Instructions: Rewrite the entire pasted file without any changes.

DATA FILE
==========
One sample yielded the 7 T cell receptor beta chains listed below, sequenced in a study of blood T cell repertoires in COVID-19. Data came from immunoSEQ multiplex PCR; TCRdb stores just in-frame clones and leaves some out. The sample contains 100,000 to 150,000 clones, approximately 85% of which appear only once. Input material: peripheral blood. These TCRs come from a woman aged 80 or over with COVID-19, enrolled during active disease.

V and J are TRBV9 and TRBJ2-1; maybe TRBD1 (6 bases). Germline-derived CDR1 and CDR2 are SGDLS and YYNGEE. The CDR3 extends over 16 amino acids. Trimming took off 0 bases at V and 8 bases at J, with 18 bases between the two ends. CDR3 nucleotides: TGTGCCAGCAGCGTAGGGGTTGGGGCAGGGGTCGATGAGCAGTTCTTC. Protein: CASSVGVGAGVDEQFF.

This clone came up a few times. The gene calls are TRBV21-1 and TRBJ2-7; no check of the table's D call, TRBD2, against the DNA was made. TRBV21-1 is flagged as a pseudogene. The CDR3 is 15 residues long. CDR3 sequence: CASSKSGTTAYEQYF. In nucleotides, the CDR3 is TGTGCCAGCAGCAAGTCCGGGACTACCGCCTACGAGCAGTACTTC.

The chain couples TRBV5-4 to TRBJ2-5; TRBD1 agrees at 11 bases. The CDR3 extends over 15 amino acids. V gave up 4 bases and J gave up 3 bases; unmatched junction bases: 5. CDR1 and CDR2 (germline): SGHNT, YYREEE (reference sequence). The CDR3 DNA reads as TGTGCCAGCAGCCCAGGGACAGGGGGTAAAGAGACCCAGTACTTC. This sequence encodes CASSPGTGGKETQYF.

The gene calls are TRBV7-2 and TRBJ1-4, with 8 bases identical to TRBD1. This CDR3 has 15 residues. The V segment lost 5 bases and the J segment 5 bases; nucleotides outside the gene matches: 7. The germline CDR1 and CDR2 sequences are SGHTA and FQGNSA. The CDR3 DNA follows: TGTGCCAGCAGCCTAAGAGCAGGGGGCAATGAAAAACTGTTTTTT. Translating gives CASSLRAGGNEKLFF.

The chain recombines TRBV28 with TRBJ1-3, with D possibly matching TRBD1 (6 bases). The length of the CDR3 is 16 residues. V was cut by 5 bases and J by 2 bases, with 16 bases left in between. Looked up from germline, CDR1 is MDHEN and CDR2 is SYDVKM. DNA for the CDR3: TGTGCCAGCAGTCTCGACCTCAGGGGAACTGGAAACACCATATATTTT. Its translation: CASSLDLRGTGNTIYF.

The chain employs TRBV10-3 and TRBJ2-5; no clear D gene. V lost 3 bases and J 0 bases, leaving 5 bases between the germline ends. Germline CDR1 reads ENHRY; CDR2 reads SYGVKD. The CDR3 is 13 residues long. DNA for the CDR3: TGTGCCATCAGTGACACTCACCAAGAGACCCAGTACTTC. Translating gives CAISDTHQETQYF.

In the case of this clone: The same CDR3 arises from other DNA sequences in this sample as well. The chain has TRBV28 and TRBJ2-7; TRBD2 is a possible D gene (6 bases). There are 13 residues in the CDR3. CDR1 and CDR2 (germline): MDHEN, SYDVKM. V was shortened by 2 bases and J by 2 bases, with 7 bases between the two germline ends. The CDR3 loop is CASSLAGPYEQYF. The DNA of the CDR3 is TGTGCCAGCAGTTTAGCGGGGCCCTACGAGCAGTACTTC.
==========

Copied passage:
One sample yielded the 7 T cell receptor beta chains listed below, sequenced in a study of blood T cell repertoires in COVID-19. Data came from immunoSEQ multiplex PCR; TCRdb stores just in-frame clones and leaves some out. The sample contains 100,000 to 150,000 clones, approximately 85% of which appear only once. Input material: peripheral blood. These TCRs come from a woman aged 80 or over with COVID-19, enrolled during active disease.

V and J are TRBV9 and TRBJ2-1; maybe TRBD1 (6 bases). Germline-derived CDR1 and CDR2 are SGDLS and YYNGEE. The CDR3 extends over 16 amino acids. Trimming took off 0 bases at V and 8 bases at J, with 18 bases between the two ends. CDR3 nucleotides: TGTGCCAGCAGCGTAGGGGTTGGGGCAGGGGTCGATGAGCAGTTCTTC. Protein: CASSVGVGAGVDEQFF.

This clone came up a few times. The gene calls are TRBV21-1 and TRBJ2-7; no check of the table's D call, TRBD2, against the DNA was made. TRBV21-1 is flagged as a pseudogene. The CDR3 is 15 residues long. CDR3 sequence: CASSKSGTTAYEQYF. In nucleotides, the CDR3 is TGTGCCAGCAGCAAGTCCGGGACTACCGCCTACGAGCAGTACTTC.

The chain couples TRBV5-4 to TRBJ2-5; TRBD1 agrees at 11 bases. The CDR3 extends over 15 amino acids. V gave up 4 bases and J gave up 3 bases; unmatched junction bases: 5. CDR1 and CDR2 (germline): SGHNT, YYREEE (reference sequence). The CDR3 DNA reads as TGTGCCAGCAGCCCAGGGACAGGGGGTAAAGAGACCCAGTACTTC. This sequence encodes CASSPGTGGKETQYF.

The gene calls are TRBV7-2 and TRBJ1-4, with 8 bases identical to TRBD1. This CDR3 has 15 residues. The V segment lost 5 bases and the J segment 5 bases; nucleotides outside the gene matches: 7. The germline CDR1 and CDR2 sequences are SGHTA and FQGNSA. The CDR3 DNA follows: TGTGCCAGCAGCCTAAGAGCAGGGGGCAATGAAAAACTGTTTTTT. Translating gives CASSLRAGGNEKLFF.

The chain recombines TRBV28 with TRBJ1-3, with D possibly matching TRBD1 (6 bases). The length of the CDR3 is 16 residues. V was cut by 5 bases and J by 2 bases, with 16 bases left in between. Looked up from germline, CDR1 is MDHEN and CDR2 is SYDVKM. DNA for the CDR3: TGTGCCAGCAGTCTCGACCTCAGGGGAACTGGAAACACCATATATTTT. Its translation: CASSLDLRGTGNTIYF.

The chain employs TRBV10-3 and TRBJ2-5; no clear D gene. V lost 3 bases and J 0 bases, leaving 5 bases between the germline ends. Germline CDR1 reads ENHRY; CDR2 reads SYGVKD. The CDR3 is 13 residues long. DNA for the CDR3: TGTGCCATCAGTGACACTCACCAAGAGACCCAGTACTTC. Translating gives CAISDTHQETQYF.

In the case of this clone: The same CDR3 arises from other DNA sequences in this sample as well. The chain has TRBV28 and TRBJ2-7; TRBD2 is a possible D gene (6 bases). There are 13 residues in the CDR3. CDR1 and CDR2 (germline): MDHEN, SYDVKM. V was shortened by 2 bases and J by 2 bases, with 7 bases between the two germline ends. The CDR3 loop is CASSLAGPYEQYF. The DNA of the CDR3 is TGTGCCAGCAGTTTAGCGGGGCCCTACGAGCAGTACTTC.